3. Wash the rice and place in the claypot with water. Let it boil for about 10-15 minutes. Arrange the pre-saute meat pieces on the rice. Let it cook until the rice is fully cooked through.

4. While the claypot is still hot, drizzle over the Chinese rice wine and close the lid of the claypot

5. In a sepearte pot, heat up the soy sauce, oyster sauce with additional rice wine and some water.

6. Drizzle over the hot rice before serving.

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Pumpkin Hummus

Pumpkin Hummus

Serves: 4 | Prep Time: 10 Minutes | Cooking Time: 25 Minutes

You Will Need

  • Pumpkin, peeled, seeded and cut into small cubes, 500g
  • Canned chickpeas, drained and rinsed , 1 can
  • Garlic , 2 cloves
  • Tahini, 1/4 cup
  • Lemon juice and zest , 1/2 no
  • Olive oil, as needed
  • Extra virgin olive oil, 2 – 3 tablespoons
  • Flat bread, toasted
  • Directions

    1. Prepare a baking tray and place the pumpkin on a single layer. Drizzle with olive oil and season with salt and pepper. Roast for about 20 – 25 minutes until tender.


    2. Blend roast pumpkin with garlic and tahini until smooth. Add in lemon juice and zest. Give it a final blitz. Transfer to a bowl and drizzle with extra virgin olive oil. Serve pumpkin hummus with falafel and toasted flat bread on the side.

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    Teochew Mooncake

    Teochew Mooncake

    Serves: 8 | Prep Time: 30 Minutes | Cooking Time: 35 Minutes

    Spruce up the festive mood with this flaky mooncake crust with delicious yam filling.

    You Will Need

    Dough A

  • All-purpose flour, 200g
  • Icing sugar , 30g
  • Vegetable shortening , 50g
  • Water, 100ml
  • Vinegar, 1/2 teaspoon

  • Dough B

  • All-purpose flour, 300g
  • Vegetable shortening,100g

  • Filling

  • Yam, peeled and cut into small cubes, 250g
  • Castor sugar, 100g
  • Wheat starch, 30g
  • Vegetable oil, 3 tablesppons
  • Oil, for frying
  • Directions

    1. FILLING: Steam yam on high heat for 20 minutes. Mash with potato masher or fork and mix well with sugar and wheat starch.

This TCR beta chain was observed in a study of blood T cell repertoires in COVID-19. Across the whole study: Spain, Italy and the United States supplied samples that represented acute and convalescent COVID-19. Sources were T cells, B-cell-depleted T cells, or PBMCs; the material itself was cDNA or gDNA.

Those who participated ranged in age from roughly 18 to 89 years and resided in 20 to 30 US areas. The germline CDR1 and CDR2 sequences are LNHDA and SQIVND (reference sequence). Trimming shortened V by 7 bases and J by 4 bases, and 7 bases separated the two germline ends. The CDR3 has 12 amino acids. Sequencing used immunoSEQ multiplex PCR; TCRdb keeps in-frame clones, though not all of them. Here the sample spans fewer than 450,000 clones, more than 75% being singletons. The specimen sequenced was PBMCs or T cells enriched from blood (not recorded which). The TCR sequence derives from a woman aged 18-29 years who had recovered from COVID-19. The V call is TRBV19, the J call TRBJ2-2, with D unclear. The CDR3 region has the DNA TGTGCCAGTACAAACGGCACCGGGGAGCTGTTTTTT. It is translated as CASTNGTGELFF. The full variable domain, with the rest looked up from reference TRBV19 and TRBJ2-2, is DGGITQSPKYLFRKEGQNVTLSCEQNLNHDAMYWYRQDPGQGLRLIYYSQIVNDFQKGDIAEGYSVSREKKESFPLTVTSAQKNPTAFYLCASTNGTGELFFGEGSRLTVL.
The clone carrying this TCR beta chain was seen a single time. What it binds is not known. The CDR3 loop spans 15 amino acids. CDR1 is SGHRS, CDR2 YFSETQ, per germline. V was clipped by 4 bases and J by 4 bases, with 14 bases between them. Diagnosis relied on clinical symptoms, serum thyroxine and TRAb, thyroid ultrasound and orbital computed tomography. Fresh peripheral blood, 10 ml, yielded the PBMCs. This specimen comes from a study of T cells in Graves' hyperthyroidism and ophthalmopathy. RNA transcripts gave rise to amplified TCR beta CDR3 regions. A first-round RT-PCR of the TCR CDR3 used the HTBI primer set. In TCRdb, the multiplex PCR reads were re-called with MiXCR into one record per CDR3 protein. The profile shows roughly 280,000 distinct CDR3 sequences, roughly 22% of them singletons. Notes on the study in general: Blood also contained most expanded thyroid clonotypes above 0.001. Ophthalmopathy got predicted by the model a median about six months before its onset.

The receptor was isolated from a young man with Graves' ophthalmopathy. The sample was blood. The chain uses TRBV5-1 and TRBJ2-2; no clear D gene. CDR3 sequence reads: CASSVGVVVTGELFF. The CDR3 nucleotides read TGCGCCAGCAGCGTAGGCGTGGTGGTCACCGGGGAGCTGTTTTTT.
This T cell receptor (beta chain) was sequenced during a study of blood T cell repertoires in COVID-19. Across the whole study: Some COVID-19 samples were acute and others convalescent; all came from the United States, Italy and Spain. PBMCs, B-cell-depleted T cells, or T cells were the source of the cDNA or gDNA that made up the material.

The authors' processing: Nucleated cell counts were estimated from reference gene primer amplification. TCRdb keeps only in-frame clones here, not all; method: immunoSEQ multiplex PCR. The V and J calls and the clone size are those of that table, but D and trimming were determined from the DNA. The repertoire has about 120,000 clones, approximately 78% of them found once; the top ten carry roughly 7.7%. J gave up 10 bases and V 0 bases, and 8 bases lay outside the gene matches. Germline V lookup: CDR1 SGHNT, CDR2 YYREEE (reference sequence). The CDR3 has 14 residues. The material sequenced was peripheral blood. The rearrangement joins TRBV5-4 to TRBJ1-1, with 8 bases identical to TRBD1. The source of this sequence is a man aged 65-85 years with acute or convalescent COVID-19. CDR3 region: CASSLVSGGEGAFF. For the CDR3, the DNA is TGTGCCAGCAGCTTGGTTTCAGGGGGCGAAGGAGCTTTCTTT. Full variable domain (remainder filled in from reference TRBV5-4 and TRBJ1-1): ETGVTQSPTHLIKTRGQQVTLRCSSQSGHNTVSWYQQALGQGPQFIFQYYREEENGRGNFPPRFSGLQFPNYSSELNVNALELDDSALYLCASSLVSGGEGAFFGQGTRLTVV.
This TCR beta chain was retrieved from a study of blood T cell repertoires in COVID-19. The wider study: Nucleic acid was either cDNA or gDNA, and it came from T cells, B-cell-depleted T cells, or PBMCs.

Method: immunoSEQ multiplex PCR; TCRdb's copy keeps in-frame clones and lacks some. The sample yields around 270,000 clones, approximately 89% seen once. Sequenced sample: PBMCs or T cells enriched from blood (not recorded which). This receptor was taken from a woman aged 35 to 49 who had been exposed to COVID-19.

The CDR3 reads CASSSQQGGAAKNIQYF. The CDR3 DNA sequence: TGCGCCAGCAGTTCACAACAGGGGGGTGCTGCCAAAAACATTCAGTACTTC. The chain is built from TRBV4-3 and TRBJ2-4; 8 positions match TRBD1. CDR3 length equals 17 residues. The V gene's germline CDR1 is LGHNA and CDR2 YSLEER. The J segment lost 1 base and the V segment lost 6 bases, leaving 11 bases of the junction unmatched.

2. Heat up a few tablespoons of oil in a non-stick pot and cook the yam until it becomes a firm ball. Leave to cool. Weigh 20g of the paste and roll into a ball. Cover with tea towel to avoid the paste from drying.


    3. DOUGH A: Combine all-purpose flour, icing sugar and shortening in a bowl and mix until incorporated. Add in water and vinegar and knead until it form a smooth dough. Wrap the dough with a cling wrap and leave it to rest for 20 minutes.


    4. DOUGH B: Knead all-purpose flour with shortening until it formed a smooth ball. Cover and let it rest.


    5. Divide both dough into 4 portions equally and wrap dough B into dough A.


    6. Using rolling pin, roll the dough into rectangle shape and roll dough from the shorter end to the other end like Swiss roll.


    7. Again, flatten the roll dough by pressing it with the rolling pin then roll to form a flat prolong rectangle shape. Next, roll the shorter end to the other end to form a Swiss roll.


    8. Divide each roll into 4 portions.


    9. Roll each dough into a round shape and place 1 yam ball in the center. Enclose the end by slowly push pastry dough to the end of the meeting point and press to seal.


    10. Prepare a pot of oil and deep fry the mooncake until golden brown.